Montana Upland Game Bird Farms and Shooting Preserves

Montana Upland Game Bird Farms And Shooting PreservesUpland game bird shooting preserves in Montana are increasing in numbers. For buyers seeking upland bird hunting property, they represent a compelling option. This article will discuss what an Upland Game Bird Farms and Shooting Preserve is, and the requirements for obtaining a Montana Upland Game Bird Farms and Shooting Preserve license.

Shooting preserves offer extended hunting seasons. Montana Upland Game Bird Farms and Shooting Preserves allow the shooting of captive reared and released upland game birds from September 1 through March 31. Clients that hunt on shooting preserves are required to have a valid Montana resident ($6) or non-resident ($110) upland game bird license and a Montana conservation license. Non-residents may choose instead to purchase a 3-day, non-resident shooting preserve bird hunting stamp for a fee of $20.

Shooting Preserves typically have no bag limits(or larger bag limits), and usually limit the daily number of hunters on the preserve. Preserves may be open to the general public, or may be restricted to hunters with private memberships. Shooting Preserves may include amenities such as trained hunting dogs, airport pickup, meals, clubhouse, lodging, sporting clays, and game bird processing.

Shooting preserves are increasingly being used for Upland Bird Hunting Property, specifically Pheasant Hunting Property and Partridge Hunting Property.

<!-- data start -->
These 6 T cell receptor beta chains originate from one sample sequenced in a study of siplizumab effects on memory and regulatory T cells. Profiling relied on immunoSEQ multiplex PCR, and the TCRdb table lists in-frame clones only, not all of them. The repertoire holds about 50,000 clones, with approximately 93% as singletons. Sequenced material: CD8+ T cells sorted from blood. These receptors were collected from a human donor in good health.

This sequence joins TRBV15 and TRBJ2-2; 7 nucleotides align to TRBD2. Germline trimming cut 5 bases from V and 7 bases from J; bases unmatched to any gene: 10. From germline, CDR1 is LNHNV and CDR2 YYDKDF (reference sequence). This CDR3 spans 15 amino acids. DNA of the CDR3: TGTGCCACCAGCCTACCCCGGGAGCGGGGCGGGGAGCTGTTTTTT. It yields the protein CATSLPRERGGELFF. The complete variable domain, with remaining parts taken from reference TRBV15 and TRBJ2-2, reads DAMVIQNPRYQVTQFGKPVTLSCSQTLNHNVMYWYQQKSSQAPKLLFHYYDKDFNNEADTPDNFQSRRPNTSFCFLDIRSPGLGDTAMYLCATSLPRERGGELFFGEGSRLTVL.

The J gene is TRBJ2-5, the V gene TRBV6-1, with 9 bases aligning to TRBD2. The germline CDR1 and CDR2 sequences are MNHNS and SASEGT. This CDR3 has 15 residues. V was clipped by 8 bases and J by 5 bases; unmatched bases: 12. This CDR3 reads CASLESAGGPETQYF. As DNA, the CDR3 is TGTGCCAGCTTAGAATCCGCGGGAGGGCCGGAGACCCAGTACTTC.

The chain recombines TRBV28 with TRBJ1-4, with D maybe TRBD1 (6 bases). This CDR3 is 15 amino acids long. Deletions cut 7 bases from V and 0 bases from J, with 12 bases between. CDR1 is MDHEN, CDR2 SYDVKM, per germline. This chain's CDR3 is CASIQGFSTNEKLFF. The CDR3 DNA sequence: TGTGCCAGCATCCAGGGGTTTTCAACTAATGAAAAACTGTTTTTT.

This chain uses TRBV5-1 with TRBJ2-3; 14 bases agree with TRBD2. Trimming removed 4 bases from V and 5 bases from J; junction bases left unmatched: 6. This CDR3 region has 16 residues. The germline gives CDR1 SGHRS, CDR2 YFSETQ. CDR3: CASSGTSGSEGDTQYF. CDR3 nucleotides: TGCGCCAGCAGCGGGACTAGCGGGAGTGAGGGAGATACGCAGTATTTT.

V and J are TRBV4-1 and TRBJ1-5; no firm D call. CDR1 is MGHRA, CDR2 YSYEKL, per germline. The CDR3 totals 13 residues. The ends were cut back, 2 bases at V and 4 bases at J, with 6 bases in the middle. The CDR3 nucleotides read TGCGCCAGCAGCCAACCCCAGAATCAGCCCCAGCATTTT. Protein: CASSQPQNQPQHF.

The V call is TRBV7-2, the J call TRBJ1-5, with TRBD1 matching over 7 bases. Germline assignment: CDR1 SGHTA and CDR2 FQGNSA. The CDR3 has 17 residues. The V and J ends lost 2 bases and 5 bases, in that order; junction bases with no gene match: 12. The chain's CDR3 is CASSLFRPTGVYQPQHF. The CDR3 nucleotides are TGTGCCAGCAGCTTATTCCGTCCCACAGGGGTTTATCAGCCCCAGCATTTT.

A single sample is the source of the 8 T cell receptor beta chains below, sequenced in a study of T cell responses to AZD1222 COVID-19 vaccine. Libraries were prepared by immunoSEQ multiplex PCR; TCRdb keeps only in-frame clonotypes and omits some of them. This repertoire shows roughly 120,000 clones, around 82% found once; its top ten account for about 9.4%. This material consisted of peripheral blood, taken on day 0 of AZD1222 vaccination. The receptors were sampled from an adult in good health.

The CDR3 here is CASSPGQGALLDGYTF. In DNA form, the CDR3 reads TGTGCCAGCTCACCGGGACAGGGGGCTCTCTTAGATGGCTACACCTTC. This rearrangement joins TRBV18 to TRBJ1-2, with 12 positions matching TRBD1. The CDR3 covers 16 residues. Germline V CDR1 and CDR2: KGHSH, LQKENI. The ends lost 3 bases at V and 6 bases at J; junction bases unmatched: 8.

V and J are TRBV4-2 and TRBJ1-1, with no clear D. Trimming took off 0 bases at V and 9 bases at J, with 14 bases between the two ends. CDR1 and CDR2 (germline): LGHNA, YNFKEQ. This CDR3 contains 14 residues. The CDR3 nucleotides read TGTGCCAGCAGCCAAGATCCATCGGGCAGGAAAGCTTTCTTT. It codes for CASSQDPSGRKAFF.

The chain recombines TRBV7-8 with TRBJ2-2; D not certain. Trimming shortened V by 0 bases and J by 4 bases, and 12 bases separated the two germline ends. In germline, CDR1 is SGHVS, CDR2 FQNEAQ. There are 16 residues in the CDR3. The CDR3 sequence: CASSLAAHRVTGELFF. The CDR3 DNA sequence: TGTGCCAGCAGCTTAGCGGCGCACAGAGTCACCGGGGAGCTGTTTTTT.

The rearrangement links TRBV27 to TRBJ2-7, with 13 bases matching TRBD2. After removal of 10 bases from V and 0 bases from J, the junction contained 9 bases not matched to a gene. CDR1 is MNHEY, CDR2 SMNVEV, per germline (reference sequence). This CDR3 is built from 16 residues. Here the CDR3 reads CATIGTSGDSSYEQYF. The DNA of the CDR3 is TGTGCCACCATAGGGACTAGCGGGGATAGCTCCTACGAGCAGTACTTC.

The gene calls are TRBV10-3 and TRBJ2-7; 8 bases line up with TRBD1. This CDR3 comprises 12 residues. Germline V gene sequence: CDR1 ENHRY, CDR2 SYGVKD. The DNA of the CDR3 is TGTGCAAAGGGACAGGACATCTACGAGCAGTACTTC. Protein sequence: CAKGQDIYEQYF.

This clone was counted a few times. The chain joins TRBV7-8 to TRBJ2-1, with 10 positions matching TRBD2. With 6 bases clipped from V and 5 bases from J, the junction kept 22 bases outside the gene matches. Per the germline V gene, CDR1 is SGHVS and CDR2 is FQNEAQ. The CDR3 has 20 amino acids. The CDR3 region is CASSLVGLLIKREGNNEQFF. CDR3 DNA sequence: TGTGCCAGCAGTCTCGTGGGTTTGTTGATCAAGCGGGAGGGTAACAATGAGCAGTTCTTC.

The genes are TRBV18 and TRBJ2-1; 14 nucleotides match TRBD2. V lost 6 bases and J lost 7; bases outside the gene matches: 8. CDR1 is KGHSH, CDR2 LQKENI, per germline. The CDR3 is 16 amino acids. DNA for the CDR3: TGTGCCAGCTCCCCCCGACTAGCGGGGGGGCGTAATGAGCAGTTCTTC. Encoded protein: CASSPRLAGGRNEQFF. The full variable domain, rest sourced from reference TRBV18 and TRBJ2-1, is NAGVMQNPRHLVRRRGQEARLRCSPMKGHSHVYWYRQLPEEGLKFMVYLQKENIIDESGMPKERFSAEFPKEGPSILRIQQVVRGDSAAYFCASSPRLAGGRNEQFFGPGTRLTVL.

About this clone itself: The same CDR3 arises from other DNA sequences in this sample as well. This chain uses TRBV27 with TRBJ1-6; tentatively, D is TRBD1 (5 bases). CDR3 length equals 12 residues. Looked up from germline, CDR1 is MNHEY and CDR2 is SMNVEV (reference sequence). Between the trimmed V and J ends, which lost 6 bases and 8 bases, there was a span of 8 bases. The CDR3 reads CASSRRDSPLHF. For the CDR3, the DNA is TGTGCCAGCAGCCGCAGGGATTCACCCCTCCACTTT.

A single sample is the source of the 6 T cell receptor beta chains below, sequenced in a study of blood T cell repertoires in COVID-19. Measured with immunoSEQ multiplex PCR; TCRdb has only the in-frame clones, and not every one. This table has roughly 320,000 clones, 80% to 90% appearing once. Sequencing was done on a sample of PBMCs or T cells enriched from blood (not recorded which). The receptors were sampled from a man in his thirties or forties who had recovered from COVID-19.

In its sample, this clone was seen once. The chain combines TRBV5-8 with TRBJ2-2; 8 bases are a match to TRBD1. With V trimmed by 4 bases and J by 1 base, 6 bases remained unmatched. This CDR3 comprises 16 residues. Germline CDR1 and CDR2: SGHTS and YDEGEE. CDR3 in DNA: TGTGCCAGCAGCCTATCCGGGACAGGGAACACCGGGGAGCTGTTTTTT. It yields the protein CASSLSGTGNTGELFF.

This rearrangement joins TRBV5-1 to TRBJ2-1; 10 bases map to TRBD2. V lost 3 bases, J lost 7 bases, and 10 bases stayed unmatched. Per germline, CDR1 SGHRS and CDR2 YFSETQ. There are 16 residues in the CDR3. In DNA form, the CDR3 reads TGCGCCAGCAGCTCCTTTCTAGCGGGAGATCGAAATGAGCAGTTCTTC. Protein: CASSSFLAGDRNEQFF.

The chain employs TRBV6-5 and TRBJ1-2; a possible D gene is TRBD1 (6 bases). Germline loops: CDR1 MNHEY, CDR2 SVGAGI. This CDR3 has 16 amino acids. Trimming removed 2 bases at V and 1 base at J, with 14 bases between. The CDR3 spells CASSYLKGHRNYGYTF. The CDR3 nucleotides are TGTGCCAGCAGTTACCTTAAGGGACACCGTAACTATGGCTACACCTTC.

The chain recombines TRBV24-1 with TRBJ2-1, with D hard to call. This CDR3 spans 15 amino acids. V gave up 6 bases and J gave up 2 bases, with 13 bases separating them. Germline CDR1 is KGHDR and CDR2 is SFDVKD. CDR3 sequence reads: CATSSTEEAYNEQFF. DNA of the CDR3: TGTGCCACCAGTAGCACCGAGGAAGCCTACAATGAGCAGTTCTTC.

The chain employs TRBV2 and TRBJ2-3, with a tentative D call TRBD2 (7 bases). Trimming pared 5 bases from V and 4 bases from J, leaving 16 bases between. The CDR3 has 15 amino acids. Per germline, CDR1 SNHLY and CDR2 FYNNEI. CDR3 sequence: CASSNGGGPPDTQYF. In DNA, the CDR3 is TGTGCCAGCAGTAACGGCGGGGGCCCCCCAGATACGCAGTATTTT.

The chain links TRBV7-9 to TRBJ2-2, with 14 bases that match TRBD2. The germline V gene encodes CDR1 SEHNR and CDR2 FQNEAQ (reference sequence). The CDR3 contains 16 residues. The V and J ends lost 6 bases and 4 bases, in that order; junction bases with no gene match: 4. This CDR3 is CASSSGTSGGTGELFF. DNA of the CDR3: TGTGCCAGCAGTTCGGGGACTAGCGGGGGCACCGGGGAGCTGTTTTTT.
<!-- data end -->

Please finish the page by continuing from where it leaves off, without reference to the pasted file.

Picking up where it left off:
Montana Upland Game Bird Farms and Shooting Preserve Requirements

All captive reared birds released on a shooting preserve must be marked prior to release in a manner that distinguishes them from wild upland game birds.

A minimum of 100 upland game birds must be released from September 1 to March 31 every year the shooting preserve is licensed.

All birds harvested on a shooting preserve must be marked with a “stick on tag” purchased through the department ($0.10 apiece) before the birds leave the shooting preserve.

Licensees cannot harvest more than 80% of the birds that are released on a shooting preserve.

A shooting preserve register must be used to record the names of the clients that hunted, their ALS number, the number of birds harvested by the client, the number of wild birds that were inadvertently harvested, and the tag numbers that were applied to all harvested birds.

Signs are required to be posted every 250 feet along the border of the shooting preserve.

Licensing of a shooting preserve in Montana requires that the department evaluate any potential environmental affects concerning public safety, the human environment, and the existing wildlife populations. The environmental evaluation and an inspection of the required signs must be completed prior to issuance of a license for a shooting preserve.

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